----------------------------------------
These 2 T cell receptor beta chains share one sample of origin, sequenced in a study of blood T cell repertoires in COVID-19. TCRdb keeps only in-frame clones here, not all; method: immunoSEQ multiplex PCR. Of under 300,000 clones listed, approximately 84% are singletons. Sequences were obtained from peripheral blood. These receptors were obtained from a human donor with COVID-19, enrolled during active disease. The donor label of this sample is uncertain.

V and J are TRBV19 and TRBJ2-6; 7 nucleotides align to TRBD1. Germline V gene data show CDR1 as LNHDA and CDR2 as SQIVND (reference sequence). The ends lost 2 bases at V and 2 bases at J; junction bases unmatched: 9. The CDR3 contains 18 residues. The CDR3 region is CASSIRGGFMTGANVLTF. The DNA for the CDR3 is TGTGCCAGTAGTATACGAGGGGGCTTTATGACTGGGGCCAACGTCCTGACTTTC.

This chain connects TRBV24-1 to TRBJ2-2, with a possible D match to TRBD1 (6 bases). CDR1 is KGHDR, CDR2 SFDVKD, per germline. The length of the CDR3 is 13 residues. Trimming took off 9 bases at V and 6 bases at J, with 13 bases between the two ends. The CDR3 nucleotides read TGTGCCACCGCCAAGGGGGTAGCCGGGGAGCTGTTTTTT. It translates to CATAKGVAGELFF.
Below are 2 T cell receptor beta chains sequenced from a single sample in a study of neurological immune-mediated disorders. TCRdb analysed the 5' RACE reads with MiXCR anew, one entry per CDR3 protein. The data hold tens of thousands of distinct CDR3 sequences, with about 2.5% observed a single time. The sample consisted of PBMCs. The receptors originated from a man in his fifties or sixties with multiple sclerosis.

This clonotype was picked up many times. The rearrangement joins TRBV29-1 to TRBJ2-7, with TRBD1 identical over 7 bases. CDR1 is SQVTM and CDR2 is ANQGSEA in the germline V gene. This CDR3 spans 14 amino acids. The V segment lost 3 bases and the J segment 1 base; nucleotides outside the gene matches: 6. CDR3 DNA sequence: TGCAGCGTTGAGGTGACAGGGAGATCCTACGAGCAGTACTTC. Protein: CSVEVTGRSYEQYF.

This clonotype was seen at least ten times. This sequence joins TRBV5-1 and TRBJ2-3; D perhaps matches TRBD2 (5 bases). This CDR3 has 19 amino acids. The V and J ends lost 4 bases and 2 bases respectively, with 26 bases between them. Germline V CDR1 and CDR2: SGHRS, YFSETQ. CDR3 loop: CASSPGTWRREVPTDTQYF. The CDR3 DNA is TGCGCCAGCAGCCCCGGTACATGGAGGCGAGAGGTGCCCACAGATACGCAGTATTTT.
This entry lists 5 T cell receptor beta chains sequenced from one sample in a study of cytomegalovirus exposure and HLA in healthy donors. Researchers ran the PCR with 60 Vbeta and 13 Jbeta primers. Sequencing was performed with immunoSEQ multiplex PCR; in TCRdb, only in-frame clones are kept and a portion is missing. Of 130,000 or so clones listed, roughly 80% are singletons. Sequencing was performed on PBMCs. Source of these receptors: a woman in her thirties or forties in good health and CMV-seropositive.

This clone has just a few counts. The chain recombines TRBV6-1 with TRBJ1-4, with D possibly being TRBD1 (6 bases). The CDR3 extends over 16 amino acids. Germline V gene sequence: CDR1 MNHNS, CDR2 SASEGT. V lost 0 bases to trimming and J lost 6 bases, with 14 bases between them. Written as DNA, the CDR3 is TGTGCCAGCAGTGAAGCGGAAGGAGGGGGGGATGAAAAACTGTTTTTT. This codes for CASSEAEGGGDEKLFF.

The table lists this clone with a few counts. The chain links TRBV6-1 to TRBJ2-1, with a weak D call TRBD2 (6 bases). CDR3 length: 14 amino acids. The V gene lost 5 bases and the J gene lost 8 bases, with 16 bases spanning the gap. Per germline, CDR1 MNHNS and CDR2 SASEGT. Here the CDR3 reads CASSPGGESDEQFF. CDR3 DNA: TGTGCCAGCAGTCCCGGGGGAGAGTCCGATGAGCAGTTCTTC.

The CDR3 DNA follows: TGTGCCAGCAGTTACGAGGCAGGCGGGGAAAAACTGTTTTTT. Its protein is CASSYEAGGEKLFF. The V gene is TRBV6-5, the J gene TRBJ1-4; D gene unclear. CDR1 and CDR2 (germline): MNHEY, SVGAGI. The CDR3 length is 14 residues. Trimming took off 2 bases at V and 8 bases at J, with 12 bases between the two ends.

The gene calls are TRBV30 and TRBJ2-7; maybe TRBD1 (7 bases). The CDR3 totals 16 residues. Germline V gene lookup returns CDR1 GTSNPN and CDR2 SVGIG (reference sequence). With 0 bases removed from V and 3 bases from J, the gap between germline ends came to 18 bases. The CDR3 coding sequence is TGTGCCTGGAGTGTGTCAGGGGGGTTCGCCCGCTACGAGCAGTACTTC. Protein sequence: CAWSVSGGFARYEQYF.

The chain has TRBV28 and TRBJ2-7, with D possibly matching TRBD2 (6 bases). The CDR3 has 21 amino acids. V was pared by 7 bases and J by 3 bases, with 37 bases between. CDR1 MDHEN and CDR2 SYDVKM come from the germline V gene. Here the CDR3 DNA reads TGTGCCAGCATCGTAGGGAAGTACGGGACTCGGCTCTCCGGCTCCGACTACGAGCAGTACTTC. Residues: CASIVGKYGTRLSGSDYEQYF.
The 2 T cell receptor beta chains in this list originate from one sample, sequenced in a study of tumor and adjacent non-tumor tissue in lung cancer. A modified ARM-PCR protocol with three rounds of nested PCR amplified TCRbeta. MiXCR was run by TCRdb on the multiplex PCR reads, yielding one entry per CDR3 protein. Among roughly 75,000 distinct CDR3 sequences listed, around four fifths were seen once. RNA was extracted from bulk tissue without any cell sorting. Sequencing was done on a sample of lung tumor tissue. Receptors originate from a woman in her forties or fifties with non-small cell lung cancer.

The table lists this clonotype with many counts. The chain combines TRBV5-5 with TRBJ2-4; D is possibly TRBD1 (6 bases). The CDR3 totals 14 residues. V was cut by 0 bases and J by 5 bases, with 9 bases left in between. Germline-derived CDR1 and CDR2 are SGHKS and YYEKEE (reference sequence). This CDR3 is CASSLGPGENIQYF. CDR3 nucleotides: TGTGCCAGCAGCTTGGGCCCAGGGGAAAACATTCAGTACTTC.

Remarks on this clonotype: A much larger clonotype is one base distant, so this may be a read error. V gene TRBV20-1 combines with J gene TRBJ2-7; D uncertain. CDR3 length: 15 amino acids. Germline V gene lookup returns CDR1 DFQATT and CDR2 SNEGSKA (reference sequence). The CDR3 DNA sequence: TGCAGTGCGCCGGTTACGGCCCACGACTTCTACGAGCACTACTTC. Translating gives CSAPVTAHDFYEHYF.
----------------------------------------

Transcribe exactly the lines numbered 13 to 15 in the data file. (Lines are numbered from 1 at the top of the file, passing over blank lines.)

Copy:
The 2 T cell receptor beta chains in this list originate from one sample, sequenced in a study of tumor and adjacent non-tumor tissue in lung cancer. A modified ARM-PCR protocol with three rounds of nested PCR amplified TCRbeta. MiXCR was run by TCRdb on the multiplex PCR reads, yielding one entry per CDR3 protein. Among roughly 75,000 distinct CDR3 sequences listed, around four fifths were seen once. RNA was extracted from bulk tissue without any cell sorting. Sequencing was done on a sample of lung tumor tissue. Receptors originate from a woman in her forties or fifties with non-small cell lung cancer.

The table lists this clonotype with many counts. The chain combines TRBV5-5 with TRBJ2-4; D is possibly TRBD1 (6 bases). The CDR3 totals 14 residues. V was cut by 0 bases and J by 5 bases, with 9 bases left in between. Germline-derived CDR1 and CDR2 are SGHKS and YYEKEE (reference sequence). This CDR3 is CASSLGPGENIQYF. CDR3 nucleotides: TGTGCCAGCAGCTTGGGCCCAGGGGAAAACATTCAGTACTTC.

Remarks on this clonotype: A much larger clonotype is one base distant, so this may be a read error. V gene TRBV20-1 combines with J gene TRBJ2-7; D uncertain. CDR3 length: 15 amino acids. Germline V gene lookup returns CDR1 DFQATT and CDR2 SNEGSKA (reference sequence). The CDR3 DNA sequence: TGCAGTGCGCCGGTTACGGCCCACGACTTCTACGAGCACTACTTC. Translating gives CSAPVTAHDFYEHYF.